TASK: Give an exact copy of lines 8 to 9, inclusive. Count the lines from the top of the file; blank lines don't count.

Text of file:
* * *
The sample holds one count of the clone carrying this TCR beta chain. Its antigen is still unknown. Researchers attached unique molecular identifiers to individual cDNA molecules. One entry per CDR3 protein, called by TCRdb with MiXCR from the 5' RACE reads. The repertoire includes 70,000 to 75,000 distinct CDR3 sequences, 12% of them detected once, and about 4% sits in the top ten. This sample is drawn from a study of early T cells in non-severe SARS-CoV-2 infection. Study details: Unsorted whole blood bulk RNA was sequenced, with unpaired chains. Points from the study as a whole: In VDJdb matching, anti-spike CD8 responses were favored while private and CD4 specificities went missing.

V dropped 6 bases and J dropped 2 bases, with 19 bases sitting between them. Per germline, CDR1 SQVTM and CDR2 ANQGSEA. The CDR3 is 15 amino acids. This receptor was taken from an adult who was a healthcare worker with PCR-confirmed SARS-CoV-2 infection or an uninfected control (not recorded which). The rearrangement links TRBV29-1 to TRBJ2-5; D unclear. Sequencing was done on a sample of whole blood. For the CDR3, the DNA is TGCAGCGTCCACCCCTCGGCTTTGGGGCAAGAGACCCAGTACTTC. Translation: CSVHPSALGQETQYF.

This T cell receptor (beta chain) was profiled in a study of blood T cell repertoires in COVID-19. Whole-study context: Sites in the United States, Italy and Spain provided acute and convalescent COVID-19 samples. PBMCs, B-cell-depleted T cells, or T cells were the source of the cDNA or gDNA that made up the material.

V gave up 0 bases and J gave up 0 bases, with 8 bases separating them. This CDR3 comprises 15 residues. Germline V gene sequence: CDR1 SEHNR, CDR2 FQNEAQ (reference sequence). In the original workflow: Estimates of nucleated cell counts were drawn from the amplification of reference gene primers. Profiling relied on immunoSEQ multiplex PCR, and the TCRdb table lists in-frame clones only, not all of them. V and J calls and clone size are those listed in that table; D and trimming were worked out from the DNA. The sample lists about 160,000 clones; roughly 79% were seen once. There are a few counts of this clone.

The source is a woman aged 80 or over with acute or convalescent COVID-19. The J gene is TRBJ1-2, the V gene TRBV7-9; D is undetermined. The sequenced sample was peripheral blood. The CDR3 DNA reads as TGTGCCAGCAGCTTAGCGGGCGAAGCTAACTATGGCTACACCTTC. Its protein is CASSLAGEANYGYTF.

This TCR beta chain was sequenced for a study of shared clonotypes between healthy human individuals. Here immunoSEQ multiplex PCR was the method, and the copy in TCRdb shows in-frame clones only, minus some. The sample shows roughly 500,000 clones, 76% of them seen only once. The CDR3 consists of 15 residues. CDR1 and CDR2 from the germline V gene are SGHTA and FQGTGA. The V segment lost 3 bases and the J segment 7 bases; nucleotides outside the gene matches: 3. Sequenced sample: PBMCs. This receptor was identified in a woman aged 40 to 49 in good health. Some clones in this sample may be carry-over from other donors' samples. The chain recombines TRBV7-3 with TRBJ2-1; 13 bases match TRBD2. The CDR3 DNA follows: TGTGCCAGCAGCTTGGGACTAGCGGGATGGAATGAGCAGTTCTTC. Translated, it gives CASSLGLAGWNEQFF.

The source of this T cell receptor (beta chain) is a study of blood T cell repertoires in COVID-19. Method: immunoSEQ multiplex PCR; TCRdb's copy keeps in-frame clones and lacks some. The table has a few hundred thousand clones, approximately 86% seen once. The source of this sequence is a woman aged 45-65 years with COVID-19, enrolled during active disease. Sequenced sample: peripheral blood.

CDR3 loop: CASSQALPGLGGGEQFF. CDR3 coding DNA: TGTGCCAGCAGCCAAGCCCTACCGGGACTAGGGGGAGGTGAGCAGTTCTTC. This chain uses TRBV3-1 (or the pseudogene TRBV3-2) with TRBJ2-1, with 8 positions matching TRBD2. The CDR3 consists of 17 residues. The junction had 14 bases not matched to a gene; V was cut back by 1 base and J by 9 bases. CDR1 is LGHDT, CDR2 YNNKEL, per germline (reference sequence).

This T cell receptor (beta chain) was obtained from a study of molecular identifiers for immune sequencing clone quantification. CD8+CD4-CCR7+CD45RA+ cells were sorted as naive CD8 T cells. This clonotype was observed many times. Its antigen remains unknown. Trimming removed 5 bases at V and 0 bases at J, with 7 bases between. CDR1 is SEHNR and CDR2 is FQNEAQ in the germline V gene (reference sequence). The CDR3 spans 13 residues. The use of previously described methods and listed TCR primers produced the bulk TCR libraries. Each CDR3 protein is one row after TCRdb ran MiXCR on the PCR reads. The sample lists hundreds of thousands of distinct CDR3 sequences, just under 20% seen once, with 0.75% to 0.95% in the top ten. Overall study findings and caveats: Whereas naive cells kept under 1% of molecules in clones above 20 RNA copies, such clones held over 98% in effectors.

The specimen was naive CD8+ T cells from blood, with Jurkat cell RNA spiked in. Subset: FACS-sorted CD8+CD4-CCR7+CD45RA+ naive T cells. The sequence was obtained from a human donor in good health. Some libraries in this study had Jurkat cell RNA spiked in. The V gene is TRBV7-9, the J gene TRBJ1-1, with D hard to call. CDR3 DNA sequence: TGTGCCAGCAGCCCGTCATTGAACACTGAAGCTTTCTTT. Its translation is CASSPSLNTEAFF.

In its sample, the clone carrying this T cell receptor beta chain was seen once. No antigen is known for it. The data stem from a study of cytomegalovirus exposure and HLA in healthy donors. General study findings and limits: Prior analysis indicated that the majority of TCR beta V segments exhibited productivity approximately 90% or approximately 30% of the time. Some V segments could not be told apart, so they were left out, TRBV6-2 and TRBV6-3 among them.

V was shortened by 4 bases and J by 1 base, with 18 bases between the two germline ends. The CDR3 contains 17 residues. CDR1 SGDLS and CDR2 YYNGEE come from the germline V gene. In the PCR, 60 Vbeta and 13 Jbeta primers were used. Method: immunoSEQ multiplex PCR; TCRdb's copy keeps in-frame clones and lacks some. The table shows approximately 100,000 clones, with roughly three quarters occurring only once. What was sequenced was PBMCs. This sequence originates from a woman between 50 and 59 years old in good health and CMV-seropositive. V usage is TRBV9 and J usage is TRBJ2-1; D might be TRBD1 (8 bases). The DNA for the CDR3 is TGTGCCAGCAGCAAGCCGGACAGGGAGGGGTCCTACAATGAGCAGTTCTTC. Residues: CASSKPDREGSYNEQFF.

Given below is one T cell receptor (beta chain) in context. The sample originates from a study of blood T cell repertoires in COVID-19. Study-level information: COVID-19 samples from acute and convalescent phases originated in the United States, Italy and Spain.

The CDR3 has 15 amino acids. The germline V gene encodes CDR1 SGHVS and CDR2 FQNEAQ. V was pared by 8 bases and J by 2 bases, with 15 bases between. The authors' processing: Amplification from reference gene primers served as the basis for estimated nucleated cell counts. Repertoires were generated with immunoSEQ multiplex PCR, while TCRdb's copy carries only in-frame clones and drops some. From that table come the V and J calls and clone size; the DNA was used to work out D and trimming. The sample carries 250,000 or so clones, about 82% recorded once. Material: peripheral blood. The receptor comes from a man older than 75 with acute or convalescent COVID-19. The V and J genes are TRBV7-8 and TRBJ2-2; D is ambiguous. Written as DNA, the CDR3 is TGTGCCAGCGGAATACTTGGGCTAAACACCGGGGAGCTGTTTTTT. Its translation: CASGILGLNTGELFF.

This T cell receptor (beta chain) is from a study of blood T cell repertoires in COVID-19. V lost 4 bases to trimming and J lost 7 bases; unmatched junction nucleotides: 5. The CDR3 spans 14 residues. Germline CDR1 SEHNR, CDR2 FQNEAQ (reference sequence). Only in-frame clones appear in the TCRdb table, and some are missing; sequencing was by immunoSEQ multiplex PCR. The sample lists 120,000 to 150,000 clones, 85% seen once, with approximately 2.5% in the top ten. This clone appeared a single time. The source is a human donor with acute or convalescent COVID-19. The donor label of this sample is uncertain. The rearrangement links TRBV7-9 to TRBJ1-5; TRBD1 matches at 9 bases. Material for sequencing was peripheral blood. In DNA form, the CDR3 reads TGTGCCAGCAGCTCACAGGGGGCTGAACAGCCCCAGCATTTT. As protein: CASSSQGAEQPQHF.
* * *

CDR3 loop: CASSQALPGLGGGEQFF. CDR3 coding DNA: TGTGCCAGCAGCCAAGCCCTACCGGGACTAGGGGGAGGTGAGCAGTTCTTC. This chain uses TRBV3-1 (or the pseudogene TRBV3-2) with TRBJ2-1, with 8 positions matching TRBD2. The CDR3 consists of 17 residues. The junction had 14 bases not matched to a gene; V was cut back by 1 base and J by 9 bases. CDR1 is LGHDT, CDR2 YNNKEL, per germline (reference sequence).

This T cell receptor (beta chain) was obtained from a study of molecular identifiers for immune sequencing clone quantification. CD8+CD4-CCR7+CD45RA+ cells were sorted as naive CD8 T cells. This clonotype was observed many times. Its antigen remains unknown. Trimming removed 5 bases at V and 0 bases at J, with 7 bases between. CDR1 is SEHNR and CDR2 is FQNEAQ in the germline V gene (reference sequence). The CDR3 spans 13 residues. The use of previously described methods and listed TCR primers produced the bulk TCR libraries. Each CDR3 protein is one row after TCRdb ran MiXCR on the PCR reads. The sample lists hundreds of thousands of distinct CDR3 sequences, just under 20% seen once, with 0.75% to 0.95% in the top ten. Overall study findings and caveats: Whereas naive cells kept under 1% of molecules in clones above 20 RNA copies, such clones held over 98% in effectors.